WASHINGTON – Congressman Andy Barr released the following statement upon passage of the Working Families Flexibility Act of 2013 (H.R. 1406), legislation that will help Americans balance family and work by allowing private-sector workers to choose paid time off or ‘comp time’ in lieu of cash wages for working overtime hours:

“We may not be able to legislate another hour in the day, but we can help working people better balance the demands of family and work by removing an unnecessary federal restriction on utilizing comp time in the private sector.  This legislation modernizes outdated federal overtime laws to provide options for workers who value extra paid time off more than money.”

“Now more than ever working parents need greater control over their time.  An outdated policy that only benefits federal employees shouldn't deny workers in the private sector the chance to spend more time with their children, attend parent-teacher conferences, or care for an aging relative. This is a commonsense proposal that is desperately needed in today's workplaces.”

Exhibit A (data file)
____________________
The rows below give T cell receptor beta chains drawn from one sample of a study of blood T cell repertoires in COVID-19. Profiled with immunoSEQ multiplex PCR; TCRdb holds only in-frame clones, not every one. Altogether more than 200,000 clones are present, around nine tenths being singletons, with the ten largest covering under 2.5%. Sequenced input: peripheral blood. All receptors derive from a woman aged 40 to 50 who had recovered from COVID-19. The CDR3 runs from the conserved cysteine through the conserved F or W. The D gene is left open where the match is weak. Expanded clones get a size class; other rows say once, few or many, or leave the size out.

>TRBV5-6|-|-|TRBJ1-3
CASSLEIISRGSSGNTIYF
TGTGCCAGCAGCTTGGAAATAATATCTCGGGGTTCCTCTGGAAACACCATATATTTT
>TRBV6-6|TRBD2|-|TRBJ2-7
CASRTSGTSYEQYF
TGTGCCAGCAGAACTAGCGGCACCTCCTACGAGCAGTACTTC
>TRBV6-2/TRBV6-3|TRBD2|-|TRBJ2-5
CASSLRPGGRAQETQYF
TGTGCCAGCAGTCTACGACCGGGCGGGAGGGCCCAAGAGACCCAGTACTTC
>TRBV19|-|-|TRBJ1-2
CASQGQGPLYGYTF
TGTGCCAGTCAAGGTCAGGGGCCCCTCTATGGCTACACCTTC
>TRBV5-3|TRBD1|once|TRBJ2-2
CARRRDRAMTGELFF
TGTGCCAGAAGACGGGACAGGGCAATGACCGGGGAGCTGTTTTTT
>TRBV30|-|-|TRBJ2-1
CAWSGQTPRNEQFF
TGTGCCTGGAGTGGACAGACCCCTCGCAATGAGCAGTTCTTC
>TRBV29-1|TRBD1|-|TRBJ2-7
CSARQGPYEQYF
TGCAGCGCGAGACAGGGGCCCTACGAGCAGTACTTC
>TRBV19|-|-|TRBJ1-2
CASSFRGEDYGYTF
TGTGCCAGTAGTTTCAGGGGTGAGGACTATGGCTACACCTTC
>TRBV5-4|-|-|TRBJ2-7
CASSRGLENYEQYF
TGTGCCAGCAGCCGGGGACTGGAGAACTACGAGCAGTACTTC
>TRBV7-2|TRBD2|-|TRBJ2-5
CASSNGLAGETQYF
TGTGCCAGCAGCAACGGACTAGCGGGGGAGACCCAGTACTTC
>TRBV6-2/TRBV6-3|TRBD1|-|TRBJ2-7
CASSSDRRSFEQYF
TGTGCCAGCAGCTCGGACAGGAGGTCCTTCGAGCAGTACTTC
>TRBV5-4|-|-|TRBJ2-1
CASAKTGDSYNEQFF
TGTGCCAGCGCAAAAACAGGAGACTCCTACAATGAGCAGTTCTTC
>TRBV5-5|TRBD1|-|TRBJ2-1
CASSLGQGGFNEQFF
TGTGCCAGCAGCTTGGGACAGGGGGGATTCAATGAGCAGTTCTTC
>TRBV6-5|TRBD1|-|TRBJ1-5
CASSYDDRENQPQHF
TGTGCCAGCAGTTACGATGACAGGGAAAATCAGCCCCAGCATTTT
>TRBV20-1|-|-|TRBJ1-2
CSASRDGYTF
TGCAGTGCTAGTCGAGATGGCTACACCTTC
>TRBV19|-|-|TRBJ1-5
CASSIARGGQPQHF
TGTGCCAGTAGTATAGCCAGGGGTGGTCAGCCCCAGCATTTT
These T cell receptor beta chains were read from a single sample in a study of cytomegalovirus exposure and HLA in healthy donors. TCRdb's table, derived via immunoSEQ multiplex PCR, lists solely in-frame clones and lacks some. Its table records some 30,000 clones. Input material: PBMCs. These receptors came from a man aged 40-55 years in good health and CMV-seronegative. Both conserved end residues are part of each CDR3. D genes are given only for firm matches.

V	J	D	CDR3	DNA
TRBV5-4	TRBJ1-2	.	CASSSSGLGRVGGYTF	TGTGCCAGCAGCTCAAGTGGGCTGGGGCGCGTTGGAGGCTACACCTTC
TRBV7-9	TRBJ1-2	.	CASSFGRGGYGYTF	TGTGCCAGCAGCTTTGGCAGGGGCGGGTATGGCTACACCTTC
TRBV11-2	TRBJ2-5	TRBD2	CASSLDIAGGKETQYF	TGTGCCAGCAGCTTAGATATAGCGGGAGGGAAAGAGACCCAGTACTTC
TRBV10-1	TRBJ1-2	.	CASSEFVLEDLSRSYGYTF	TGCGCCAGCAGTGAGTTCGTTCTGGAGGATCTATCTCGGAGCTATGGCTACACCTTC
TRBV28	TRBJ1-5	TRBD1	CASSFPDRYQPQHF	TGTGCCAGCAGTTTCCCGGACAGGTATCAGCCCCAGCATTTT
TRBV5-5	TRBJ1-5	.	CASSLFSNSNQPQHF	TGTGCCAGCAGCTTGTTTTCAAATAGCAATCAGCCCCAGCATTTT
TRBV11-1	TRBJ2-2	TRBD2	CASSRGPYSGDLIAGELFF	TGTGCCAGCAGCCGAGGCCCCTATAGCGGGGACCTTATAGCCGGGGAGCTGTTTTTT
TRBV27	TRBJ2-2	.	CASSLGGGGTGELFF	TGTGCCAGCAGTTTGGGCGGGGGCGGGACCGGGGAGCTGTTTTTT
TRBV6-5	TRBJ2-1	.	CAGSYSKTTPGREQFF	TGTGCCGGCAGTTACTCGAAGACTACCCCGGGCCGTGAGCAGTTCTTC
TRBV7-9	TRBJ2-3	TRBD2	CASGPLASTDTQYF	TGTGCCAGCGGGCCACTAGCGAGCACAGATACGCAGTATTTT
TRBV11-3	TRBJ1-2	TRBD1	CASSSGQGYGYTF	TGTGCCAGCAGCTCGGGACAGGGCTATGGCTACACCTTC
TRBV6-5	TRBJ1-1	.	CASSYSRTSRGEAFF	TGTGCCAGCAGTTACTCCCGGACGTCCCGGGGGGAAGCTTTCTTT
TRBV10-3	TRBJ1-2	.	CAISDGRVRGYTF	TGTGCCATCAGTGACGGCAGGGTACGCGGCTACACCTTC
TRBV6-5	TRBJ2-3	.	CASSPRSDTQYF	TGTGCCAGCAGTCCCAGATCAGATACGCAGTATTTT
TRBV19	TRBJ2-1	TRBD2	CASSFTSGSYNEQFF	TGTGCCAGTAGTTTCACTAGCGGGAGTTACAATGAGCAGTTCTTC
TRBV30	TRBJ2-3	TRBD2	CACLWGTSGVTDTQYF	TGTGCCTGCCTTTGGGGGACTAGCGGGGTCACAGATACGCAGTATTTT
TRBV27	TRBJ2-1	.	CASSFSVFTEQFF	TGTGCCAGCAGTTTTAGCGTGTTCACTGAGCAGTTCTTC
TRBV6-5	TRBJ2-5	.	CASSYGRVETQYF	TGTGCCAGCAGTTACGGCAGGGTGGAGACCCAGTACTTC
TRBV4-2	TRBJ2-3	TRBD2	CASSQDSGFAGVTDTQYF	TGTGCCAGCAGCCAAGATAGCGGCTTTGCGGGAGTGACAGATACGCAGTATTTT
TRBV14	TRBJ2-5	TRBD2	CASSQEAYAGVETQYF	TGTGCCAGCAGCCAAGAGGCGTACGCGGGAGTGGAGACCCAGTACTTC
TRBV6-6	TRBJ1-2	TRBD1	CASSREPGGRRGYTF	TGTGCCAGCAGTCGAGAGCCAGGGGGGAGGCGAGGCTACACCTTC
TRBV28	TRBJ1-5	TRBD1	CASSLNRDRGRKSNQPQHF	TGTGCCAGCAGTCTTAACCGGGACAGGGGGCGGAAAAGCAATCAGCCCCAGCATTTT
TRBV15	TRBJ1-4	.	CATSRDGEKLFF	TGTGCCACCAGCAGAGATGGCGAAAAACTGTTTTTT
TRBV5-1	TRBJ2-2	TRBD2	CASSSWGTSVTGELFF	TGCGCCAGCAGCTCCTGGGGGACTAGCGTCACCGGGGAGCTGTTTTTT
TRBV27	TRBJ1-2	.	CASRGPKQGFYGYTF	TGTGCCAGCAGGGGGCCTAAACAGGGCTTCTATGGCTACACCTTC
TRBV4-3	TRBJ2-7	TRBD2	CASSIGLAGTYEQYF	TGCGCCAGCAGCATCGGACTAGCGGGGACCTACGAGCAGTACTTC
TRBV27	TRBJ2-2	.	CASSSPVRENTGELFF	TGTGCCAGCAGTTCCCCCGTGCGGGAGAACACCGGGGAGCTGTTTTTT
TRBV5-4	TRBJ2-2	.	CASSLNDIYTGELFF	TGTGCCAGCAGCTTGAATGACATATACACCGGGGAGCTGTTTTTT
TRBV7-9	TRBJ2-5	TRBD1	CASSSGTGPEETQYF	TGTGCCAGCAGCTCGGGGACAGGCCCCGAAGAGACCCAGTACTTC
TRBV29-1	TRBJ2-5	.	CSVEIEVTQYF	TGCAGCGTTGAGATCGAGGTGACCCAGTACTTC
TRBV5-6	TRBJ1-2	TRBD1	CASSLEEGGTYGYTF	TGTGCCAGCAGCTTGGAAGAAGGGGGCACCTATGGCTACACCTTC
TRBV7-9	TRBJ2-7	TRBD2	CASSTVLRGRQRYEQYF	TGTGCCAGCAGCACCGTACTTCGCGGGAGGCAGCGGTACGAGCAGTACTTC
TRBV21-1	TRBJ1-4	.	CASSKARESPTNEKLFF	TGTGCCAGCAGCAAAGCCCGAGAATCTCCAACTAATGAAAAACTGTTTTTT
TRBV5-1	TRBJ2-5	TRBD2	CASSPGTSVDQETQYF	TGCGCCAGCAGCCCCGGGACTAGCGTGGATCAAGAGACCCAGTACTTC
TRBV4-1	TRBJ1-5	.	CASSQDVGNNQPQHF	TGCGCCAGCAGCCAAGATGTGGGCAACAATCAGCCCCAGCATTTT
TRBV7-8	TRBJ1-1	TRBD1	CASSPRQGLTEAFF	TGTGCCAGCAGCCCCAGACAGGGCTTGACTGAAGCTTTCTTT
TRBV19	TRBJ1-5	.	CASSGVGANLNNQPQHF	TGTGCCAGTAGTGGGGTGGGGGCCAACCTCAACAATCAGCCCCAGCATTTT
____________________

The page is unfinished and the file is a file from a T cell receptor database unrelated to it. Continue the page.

Janey Moores, President and Owner of BJM Staffing in Lexington, said “The Working Families Flexibility Act gives businesses and employees the option to manage their own budgets, as well as their work schedules, at their choosing.  I am an enthusiastic “YES!” vote for this bill and appreciate my Congressman’s support for such important legislation.”


  • Allows employers to offer employees a choice between cash wages and comp time for overtime hours worked.  Employees who want to receive cash wages would continue to do so. No employee can be forced to take comp time instead of receiving overtime pay.
  • Protects employees by requiring the employer and the employee to complete a written agreement to use comp time, entered into knowingly and voluntarily by the employee.  Where the employee is represented by a union, the agreement to take comp time must be part of the collective bargaining agreement negotiated between the union and the employer.
  • Retains all existing employee protections in current law, including the 40 hour work week and how overtime compensation is accrued.  The bill adds additional safeguards for workers to ensure the choice and use of comp time are truly voluntary.
  • Allows employees to accrue up to 160 hours of comp time each year.  An employer would be required to pay cash wages for any unused time at the end of the year.  Workers are free to ‘cash out’ their accrued comp time whenever they choose to do so.
  • In 1985, Ted Kennedy, Harry Reid, Joe Biden, and Steny Hoyer supported giving public sector employees the flexibility to choose comp time, and the opportunity for these workers to choose it has been the standard ever since.  Now, nearly 30 years later, the House is simply providing the same freedom to private-sector employees.